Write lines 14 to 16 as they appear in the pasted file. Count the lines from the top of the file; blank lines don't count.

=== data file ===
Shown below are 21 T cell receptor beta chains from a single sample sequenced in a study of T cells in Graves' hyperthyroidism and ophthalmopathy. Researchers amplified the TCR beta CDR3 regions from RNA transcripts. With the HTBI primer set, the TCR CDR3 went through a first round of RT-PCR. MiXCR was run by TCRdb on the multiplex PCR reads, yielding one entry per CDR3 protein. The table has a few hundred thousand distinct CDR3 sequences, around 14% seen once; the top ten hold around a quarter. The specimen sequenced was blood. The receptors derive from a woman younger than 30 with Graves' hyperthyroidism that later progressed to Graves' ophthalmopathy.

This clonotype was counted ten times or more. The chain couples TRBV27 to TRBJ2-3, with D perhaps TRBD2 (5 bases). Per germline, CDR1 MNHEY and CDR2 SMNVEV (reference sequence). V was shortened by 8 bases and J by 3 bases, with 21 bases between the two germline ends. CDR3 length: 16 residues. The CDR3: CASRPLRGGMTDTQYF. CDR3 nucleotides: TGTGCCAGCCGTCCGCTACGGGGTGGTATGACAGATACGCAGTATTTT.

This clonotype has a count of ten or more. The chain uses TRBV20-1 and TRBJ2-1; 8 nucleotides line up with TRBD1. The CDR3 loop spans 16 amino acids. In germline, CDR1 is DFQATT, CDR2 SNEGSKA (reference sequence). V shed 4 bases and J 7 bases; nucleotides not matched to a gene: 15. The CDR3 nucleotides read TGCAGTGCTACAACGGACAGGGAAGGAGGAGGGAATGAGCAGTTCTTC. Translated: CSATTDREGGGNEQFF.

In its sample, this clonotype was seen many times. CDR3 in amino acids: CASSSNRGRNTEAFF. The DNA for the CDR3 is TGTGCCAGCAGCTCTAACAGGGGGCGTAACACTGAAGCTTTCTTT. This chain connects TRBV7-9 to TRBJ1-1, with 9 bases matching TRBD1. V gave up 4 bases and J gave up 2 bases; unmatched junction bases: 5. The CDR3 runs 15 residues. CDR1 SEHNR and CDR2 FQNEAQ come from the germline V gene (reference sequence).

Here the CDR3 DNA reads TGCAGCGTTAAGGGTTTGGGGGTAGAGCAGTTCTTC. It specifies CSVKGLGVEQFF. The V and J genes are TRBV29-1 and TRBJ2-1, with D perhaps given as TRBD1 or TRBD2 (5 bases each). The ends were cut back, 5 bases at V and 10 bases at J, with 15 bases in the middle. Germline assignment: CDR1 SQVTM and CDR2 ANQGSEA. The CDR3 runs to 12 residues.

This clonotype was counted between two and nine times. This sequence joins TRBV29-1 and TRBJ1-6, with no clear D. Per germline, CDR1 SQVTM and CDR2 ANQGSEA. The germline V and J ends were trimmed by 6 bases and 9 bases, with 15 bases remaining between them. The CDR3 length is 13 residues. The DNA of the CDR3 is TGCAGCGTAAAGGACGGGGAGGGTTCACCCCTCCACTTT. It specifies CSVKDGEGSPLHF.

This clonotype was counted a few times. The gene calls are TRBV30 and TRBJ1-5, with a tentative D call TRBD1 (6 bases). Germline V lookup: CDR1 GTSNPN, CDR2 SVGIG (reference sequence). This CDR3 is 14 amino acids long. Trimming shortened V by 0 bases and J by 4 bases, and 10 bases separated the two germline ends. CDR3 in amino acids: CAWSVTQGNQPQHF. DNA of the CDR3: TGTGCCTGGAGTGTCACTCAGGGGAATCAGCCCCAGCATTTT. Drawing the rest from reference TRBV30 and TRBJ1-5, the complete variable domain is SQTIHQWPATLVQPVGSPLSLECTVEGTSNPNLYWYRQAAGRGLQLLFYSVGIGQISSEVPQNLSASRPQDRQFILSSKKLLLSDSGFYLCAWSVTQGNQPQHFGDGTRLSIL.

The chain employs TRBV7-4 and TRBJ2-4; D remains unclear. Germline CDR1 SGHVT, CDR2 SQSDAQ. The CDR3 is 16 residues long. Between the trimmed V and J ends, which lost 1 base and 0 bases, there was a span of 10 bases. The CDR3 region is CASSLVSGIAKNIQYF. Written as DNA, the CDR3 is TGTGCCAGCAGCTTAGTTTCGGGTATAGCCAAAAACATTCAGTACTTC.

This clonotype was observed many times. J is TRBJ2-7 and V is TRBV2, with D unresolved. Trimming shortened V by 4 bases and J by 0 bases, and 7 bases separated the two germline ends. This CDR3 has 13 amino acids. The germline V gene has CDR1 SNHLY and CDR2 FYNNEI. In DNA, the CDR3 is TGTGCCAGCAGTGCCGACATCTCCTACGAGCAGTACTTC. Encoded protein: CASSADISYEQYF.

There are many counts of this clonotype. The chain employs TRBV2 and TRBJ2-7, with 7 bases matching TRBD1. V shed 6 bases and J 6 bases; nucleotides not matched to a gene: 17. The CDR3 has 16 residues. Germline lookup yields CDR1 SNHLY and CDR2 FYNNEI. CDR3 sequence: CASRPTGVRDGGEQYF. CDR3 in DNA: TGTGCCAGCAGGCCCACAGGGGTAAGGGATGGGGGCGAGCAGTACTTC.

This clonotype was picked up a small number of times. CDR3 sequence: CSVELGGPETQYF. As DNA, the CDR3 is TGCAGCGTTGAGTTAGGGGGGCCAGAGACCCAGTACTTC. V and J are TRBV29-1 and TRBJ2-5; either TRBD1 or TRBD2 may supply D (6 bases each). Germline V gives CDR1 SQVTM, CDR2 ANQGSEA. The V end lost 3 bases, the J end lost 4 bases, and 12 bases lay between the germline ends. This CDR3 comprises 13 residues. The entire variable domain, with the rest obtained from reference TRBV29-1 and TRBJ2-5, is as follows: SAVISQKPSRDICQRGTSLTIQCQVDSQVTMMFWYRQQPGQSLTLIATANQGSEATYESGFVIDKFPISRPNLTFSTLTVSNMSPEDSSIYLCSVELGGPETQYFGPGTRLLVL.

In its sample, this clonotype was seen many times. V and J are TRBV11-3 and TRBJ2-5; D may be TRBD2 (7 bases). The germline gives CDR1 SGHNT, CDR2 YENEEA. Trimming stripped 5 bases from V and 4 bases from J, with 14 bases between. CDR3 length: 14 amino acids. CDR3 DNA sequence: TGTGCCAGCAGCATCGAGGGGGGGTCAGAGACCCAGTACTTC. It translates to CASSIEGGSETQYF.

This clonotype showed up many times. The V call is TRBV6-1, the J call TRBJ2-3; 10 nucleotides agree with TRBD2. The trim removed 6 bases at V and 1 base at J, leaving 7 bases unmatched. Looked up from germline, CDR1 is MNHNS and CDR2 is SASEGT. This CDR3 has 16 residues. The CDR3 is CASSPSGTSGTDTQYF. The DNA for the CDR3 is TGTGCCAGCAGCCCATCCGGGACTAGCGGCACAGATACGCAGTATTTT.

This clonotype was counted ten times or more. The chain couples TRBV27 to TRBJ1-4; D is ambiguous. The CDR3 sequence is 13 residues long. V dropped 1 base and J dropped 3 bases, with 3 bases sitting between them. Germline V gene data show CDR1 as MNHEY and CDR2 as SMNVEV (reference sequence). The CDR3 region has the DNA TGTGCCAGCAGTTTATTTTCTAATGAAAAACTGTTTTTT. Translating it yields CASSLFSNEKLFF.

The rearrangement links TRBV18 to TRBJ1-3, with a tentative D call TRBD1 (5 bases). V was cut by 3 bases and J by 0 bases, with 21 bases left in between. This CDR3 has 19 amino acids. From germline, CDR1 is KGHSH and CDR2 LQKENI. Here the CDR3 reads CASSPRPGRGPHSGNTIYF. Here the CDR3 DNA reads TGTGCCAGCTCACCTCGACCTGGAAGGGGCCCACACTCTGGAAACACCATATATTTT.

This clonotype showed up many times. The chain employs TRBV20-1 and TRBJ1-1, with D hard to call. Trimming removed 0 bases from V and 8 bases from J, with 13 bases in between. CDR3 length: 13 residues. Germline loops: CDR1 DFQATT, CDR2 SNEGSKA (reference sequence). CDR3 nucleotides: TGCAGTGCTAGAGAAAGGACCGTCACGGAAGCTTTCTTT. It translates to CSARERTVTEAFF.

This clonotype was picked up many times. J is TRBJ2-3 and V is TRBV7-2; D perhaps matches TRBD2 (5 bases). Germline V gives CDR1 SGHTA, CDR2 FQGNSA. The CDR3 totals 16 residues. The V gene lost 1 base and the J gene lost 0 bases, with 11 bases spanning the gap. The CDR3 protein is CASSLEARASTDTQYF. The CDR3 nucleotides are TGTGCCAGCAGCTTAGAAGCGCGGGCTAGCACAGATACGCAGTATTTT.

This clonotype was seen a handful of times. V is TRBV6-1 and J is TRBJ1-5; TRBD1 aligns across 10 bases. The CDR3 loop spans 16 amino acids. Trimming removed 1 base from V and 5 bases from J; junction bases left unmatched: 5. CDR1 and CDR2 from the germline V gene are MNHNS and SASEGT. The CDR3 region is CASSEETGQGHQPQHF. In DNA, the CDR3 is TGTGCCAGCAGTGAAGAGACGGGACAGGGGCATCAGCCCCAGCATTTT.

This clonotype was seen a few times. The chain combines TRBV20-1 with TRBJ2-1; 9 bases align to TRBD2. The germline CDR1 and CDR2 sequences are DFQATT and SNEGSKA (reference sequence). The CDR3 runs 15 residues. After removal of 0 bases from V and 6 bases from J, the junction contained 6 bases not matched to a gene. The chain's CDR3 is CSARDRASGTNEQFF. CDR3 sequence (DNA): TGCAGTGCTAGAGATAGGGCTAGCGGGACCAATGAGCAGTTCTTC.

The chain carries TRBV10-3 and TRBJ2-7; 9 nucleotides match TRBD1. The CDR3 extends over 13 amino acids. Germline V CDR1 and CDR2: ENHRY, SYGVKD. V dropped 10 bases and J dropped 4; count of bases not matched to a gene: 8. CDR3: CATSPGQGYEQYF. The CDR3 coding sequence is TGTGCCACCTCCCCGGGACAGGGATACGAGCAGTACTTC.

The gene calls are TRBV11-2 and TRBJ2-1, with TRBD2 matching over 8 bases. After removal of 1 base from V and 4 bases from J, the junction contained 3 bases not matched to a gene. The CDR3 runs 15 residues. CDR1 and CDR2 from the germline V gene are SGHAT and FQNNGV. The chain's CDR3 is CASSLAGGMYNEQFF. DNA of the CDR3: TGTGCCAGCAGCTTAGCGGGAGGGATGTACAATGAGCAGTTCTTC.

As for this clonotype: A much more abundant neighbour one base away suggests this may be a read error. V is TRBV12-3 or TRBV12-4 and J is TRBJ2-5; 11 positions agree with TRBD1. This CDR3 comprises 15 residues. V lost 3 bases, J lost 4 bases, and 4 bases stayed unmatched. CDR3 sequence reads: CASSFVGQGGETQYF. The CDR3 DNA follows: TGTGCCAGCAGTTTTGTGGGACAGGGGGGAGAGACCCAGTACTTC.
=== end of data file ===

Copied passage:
This clonotype was counted ten times or more. The chain couples TRBV27 to TRBJ1-4; D is ambiguous. The CDR3 sequence is 13 residues long. V dropped 1 base and J dropped 3 bases, with 3 bases sitting between them. Germline V gene data show CDR1 as MNHEY and CDR2 as SMNVEV (reference sequence). The CDR3 region has the DNA TGTGCCAGCAGTTTATTTTCTAATGAAAAACTGTTTTTT. Translating it yields CASSLFSNEKLFF.

The rearrangement links TRBV18 to TRBJ1-3, with a tentative D call TRBD1 (5 bases). V was cut by 3 bases and J by 0 bases, with 21 bases left in between. This CDR3 has 19 amino acids. From germline, CDR1 is KGHSH and CDR2 LQKENI. Here the CDR3 reads CASSPRPGRGPHSGNTIYF. Here the CDR3 DNA reads TGTGCCAGCTCACCTCGACCTGGAAGGGGCCCACACTCTGGAAACACCATATATTTT.

This clonotype showed up many times. The chain employs TRBV20-1 and TRBJ1-1, with D hard to call. Trimming removed 0 bases from V and 8 bases from J, with 13 bases in between. CDR3 length: 13 residues. Germline loops: CDR1 DFQATT, CDR2 SNEGSKA (reference sequence). CDR3 nucleotides: TGCAGTGCTAGAGAAAGGACCGTCACGGAAGCTTTCTTT. It translates to CSARERTVTEAFF.